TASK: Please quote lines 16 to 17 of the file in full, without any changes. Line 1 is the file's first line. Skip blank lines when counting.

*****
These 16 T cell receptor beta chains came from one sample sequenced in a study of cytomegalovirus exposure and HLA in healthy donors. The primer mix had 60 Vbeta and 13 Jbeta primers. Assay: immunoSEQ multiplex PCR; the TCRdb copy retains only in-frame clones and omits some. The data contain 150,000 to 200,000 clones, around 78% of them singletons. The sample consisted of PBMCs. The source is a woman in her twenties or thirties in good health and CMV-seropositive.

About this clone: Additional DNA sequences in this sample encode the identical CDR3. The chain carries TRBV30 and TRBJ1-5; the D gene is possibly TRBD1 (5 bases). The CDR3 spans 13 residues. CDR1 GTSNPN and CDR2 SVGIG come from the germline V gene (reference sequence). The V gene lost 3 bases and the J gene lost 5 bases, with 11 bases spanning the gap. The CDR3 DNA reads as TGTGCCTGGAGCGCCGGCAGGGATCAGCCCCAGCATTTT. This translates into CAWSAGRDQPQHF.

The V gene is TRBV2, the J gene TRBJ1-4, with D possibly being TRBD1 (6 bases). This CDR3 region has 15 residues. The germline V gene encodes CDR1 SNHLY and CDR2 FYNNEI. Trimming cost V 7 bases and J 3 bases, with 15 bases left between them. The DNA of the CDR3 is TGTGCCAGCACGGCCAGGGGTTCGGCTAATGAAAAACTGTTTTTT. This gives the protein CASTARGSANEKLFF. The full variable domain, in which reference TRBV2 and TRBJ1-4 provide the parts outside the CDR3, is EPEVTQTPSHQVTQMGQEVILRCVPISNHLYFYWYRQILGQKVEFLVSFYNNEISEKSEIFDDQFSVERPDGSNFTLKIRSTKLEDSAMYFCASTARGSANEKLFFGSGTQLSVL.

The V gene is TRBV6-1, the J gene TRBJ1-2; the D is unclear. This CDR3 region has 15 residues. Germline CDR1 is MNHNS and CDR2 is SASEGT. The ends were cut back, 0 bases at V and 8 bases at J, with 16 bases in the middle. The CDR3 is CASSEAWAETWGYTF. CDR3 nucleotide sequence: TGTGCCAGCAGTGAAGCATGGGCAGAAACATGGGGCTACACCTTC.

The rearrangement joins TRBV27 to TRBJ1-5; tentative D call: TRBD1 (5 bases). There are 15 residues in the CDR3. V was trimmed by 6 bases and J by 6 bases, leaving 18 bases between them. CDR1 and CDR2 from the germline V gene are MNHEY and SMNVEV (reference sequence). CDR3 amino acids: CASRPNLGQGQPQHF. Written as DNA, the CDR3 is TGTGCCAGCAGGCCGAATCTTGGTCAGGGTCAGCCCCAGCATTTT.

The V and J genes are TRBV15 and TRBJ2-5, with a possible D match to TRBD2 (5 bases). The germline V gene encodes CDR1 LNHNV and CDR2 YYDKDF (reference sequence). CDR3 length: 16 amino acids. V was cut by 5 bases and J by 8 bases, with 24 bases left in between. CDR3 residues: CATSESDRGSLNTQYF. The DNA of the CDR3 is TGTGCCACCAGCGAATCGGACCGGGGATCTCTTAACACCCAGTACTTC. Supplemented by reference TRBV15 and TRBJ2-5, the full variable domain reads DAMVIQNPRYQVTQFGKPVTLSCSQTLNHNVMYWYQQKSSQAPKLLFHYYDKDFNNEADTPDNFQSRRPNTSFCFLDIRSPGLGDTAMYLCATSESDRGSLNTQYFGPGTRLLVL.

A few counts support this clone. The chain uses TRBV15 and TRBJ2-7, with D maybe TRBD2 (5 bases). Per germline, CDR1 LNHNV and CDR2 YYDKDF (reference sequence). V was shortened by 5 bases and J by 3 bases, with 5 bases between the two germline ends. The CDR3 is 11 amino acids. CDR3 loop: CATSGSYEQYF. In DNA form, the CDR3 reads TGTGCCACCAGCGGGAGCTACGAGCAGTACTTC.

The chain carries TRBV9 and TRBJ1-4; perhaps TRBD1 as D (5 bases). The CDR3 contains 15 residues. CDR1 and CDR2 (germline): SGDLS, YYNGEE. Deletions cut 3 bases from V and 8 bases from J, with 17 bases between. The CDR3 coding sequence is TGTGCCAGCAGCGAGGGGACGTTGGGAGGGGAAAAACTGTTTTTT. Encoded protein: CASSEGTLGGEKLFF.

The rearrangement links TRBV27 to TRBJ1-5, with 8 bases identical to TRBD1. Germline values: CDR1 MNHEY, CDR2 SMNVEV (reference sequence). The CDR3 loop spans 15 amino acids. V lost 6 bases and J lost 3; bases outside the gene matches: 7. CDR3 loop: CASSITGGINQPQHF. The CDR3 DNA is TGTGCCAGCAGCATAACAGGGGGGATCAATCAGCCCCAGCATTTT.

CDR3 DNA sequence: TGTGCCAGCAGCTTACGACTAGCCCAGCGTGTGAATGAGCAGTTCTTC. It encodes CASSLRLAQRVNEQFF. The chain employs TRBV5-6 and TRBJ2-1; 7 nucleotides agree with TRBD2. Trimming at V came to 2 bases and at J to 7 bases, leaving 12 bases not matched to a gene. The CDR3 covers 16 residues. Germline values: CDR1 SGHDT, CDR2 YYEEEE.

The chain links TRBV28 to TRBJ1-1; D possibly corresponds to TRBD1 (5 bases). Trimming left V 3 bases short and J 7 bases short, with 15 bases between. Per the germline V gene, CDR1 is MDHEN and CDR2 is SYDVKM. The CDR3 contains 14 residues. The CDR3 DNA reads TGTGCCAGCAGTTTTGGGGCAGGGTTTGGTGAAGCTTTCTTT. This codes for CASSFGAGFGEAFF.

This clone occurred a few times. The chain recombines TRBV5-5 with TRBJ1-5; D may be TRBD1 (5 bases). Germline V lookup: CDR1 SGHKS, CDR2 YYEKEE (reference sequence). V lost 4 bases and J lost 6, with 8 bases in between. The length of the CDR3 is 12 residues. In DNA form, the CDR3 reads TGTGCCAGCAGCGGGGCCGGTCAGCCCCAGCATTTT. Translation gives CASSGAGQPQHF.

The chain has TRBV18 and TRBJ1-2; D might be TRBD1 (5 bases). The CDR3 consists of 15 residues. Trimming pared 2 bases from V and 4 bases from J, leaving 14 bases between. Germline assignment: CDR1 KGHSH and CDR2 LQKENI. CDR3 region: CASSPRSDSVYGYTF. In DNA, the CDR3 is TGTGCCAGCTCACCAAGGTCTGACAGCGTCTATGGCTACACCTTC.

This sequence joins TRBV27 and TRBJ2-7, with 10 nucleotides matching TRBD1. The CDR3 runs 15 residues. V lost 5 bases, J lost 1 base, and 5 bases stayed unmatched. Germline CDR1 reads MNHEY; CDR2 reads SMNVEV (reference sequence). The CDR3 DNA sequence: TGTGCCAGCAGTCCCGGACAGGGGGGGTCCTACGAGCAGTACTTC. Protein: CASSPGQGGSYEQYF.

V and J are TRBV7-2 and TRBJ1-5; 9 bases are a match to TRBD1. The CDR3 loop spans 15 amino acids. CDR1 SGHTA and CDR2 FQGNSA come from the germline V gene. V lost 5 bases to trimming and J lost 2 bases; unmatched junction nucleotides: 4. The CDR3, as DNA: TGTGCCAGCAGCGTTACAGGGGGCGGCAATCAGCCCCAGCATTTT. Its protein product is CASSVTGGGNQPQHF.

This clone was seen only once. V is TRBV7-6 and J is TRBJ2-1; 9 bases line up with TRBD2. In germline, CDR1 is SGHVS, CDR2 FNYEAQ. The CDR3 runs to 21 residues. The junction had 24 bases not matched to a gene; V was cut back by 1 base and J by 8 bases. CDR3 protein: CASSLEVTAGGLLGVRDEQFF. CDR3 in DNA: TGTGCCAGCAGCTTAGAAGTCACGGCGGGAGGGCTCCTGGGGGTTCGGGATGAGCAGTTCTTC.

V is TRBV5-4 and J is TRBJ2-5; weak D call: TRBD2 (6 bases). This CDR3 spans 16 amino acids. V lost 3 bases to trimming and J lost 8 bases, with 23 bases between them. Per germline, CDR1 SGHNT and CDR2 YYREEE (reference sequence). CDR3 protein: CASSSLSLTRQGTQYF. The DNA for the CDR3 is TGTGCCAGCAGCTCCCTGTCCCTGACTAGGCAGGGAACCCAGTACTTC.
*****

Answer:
This clone was seen only once. V is TRBV7-6 and J is TRBJ2-1; 9 bases line up with TRBD2. In germline, CDR1 is SGHVS, CDR2 FNYEAQ. The CDR3 runs to 21 residues. The junction had 24 bases not matched to a gene; V was cut back by 1 base and J by 8 bases. CDR3 protein: CASSLEVTAGGLLGVRDEQFF. CDR3 in DNA: TGTGCCAGCAGCTTAGAAGTCACGGCGGGAGGGCTCCTGGGGGTTCGGGATGAGCAGTTCTTC.

V is TRBV5-4 and J is TRBJ2-5; weak D call: TRBD2 (6 bases). This CDR3 spans 16 amino acids. V lost 3 bases to trimming and J lost 8 bases, with 23 bases between them. Per germline, CDR1 SGHNT and CDR2 YYREEE (reference sequence). CDR3 protein: CASSSLSLTRQGTQYF. The DNA for the CDR3 is TGTGCCAGCAGCTCCCTGTCCCTGACTAGGCAGGGAACCCAGTACTTC.